You don’t need to be a genius to determine the durability or biodegradability of ceramics. The industry, which is thought to be humankind's first, dates back to 24,000 BCE, and in 2012 archaeologists confirmed a piece of ancient pottery found in South China to be 20,000 years old. Though ceramic is hard wearing and long lasting, it’s sustainability and our conclusion on whether to use the material or not requires a much more holistic view.
Today, there are techniques that can make the practice a lot better for people’s health and the environment. We invite you to read-on and educate yourself about five key sustainability factors to consider before making your next pottery purchase. For each, we've also included a question for you to ask suppliers to help you with your decision.
1. Clay is a non-renewable resource
The raw material that is used for ceramics is made from natural minerals, soil and water. Though, most mass-manufactures actually use polymer clay (man-made material using a plastic base). In some countries, clay exploitation has become common practice for economic growth. To combat this, most Western governments have sustainability controls in place.
It’s also important to note here that when the raw material is glazed it effectively removes any organic matter and turns to stone, which geology tells us, can endure billions of years.
Question for suppliers: What type of clay do you use and where does it come from?
2. Low-waste studios exist
At any stage, before glazing, clay can be recycled. It is becoming more common for small modern studios to implement this low-waste strategy.
Question for suppliers: What low-waste strategies does your studio or manufacturer have in place?
3. Manufacturing ceramics requires about half the energy compared to plastic
Glazing / firing temperatures between 900 and 2750°C are needed to produce ceramics which is what requires the most energy. However, the manufacturing process, as a whole, requires approximately half the amount of energy compared to plastic.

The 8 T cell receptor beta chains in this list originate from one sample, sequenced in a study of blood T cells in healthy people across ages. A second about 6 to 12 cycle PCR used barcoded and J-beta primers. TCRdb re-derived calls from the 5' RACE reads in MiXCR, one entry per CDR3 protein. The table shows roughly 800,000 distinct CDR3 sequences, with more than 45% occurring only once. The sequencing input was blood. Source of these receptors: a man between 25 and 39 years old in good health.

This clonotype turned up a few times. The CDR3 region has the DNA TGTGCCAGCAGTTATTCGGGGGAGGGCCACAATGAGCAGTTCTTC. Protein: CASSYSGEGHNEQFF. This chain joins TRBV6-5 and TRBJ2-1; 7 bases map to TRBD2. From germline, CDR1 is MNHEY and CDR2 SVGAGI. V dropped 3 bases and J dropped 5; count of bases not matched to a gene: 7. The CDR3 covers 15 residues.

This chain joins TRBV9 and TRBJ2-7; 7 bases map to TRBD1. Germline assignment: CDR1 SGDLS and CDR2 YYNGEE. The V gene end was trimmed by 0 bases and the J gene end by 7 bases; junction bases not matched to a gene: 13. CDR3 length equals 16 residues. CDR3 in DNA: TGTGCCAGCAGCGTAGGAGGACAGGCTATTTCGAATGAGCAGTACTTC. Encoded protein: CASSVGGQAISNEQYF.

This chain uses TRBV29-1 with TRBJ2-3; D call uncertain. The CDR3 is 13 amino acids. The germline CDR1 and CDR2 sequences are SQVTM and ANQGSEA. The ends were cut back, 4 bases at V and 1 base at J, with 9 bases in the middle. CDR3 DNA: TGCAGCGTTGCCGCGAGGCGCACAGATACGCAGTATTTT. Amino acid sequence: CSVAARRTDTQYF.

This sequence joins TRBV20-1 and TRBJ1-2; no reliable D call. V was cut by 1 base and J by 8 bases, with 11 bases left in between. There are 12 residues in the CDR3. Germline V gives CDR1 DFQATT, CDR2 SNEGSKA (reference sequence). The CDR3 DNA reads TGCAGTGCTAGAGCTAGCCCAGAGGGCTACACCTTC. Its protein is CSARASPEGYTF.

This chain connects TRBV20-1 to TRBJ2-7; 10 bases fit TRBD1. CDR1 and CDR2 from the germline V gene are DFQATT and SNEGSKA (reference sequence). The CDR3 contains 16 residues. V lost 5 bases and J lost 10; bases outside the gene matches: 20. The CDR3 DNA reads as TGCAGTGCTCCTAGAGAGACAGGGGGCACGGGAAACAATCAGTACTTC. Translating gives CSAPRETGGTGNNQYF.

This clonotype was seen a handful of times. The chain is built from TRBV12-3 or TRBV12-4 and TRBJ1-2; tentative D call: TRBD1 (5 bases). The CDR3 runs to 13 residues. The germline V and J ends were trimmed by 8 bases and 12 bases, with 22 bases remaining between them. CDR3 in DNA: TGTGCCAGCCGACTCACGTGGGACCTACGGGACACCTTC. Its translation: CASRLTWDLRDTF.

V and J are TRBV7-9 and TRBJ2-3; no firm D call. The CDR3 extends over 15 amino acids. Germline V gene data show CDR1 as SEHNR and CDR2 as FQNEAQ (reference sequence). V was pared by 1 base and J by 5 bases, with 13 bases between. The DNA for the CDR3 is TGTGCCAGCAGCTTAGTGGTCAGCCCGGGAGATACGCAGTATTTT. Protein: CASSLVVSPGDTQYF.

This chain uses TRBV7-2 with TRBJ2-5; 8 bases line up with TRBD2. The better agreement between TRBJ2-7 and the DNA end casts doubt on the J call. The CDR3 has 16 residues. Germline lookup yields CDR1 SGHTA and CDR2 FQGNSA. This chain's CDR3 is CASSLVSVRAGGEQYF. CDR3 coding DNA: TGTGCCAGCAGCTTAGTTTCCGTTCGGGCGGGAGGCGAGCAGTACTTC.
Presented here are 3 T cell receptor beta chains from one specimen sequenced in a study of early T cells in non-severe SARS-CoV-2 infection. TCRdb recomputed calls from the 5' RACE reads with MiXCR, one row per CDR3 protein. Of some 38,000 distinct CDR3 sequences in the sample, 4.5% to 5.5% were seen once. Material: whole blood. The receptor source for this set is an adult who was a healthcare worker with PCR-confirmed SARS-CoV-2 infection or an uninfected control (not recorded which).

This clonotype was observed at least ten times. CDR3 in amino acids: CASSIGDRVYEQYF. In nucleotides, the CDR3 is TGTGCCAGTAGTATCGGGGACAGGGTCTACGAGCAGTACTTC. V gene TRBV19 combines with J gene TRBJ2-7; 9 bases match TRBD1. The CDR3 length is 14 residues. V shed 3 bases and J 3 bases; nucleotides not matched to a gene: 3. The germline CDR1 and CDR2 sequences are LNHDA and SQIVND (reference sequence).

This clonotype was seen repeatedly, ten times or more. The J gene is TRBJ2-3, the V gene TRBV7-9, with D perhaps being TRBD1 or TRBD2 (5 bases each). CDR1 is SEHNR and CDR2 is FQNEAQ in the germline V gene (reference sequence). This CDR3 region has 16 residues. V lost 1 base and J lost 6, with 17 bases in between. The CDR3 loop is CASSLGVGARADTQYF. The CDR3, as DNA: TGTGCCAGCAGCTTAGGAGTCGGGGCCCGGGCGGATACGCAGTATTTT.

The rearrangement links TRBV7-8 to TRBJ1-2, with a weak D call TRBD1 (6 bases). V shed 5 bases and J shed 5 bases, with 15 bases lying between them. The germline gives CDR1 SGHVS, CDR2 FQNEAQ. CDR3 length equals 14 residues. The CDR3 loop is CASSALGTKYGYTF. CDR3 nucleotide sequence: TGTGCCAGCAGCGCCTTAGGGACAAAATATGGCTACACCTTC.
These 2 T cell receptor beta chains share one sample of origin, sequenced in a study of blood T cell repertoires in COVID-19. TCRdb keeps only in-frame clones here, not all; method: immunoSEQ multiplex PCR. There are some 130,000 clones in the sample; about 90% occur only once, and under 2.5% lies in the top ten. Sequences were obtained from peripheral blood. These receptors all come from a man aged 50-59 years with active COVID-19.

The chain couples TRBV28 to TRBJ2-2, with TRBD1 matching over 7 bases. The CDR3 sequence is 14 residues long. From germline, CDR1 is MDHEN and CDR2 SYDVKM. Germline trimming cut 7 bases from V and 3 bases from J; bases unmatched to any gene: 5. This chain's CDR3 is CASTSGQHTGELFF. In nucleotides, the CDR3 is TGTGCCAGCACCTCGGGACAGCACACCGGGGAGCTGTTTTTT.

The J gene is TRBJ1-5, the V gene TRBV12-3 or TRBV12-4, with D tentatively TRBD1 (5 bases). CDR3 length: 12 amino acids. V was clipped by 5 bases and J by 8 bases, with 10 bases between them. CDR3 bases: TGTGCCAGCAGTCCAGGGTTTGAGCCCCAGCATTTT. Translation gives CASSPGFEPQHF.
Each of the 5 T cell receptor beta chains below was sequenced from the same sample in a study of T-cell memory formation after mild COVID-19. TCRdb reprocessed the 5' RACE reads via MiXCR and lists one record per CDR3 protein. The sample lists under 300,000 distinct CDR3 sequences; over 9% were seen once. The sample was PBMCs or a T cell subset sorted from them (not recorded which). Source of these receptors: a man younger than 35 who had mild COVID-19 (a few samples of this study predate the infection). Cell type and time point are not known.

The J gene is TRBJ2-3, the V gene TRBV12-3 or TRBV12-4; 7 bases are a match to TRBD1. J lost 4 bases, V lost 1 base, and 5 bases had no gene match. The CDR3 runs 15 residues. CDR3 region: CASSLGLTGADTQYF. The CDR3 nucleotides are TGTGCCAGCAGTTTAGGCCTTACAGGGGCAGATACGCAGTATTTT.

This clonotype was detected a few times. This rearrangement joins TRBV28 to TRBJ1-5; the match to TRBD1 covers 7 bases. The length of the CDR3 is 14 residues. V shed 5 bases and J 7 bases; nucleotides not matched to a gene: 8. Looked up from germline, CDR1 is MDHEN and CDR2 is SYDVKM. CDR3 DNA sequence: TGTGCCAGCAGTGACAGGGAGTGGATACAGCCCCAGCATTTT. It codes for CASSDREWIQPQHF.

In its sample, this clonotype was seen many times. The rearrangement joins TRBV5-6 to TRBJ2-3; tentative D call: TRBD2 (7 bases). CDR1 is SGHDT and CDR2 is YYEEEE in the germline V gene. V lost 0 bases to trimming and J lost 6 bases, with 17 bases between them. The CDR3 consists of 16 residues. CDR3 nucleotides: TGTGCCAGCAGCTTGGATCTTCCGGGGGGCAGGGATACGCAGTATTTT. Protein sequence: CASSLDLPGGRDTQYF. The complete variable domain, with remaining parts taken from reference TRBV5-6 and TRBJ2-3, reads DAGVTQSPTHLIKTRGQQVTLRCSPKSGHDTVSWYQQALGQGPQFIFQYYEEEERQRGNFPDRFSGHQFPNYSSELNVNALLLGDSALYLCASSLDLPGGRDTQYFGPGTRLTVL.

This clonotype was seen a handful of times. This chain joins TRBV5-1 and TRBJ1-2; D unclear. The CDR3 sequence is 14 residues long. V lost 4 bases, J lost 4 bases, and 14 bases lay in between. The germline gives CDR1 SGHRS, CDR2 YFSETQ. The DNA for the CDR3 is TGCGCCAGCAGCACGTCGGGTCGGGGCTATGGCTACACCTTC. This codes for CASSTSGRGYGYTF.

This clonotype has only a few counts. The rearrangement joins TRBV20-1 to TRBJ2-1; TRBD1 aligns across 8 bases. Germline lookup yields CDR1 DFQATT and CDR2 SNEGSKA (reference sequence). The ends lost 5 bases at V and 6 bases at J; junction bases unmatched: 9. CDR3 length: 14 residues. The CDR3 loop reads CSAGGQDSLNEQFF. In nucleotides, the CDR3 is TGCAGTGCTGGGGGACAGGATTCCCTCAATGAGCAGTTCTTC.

Generally, ceramicists with the most experience will know how to save the most energy. If you are purchasing from a mass-production company then it’s likely that robots will be making and firing your products. Of course, economically speaking, it’s in their best interest to have energy controls in place.
Question for suppliers: What energy saving strategies do you implement?
4. Ceramics can be broken down into dust
Glazed ceramics will not decompose, however, they can be grinded down into dust. The dust can then be upcycled again to make clay. This process is not common due to the new material being much weaker.
Question for suppliers: Do you recycle fired products that are broken or don’t sell?
5. Non-toxic glazes can be used
Traditional ceramic glazes contain toxic chemicals that are extremely harmful to our health. Some studios are using non-toxic glazes, however safety precautions and expertise are still required to ensure the health and safety of ceramicists.
Question for suppliers: What health and safety precautions do you have in place for glazing?
We hope you’ve gained a better understanding of ceramic sustainability and how to be a conscious consumer when purchasing pottery.
And, for us? Modern Societies will use ceramics under the following circumstances:
Implement low-waste strategies.
Implement best practice health and safety precautions.
Use clay that comes from countries that have sustainability controls in place.
Actively seek out innovative methods to reduce their environmental impact.
Have knowledge of and are implementing minimal energy techniques.
Do not follow trends and are designed to be timeless.
Are the highest of quality.
See you in the next post!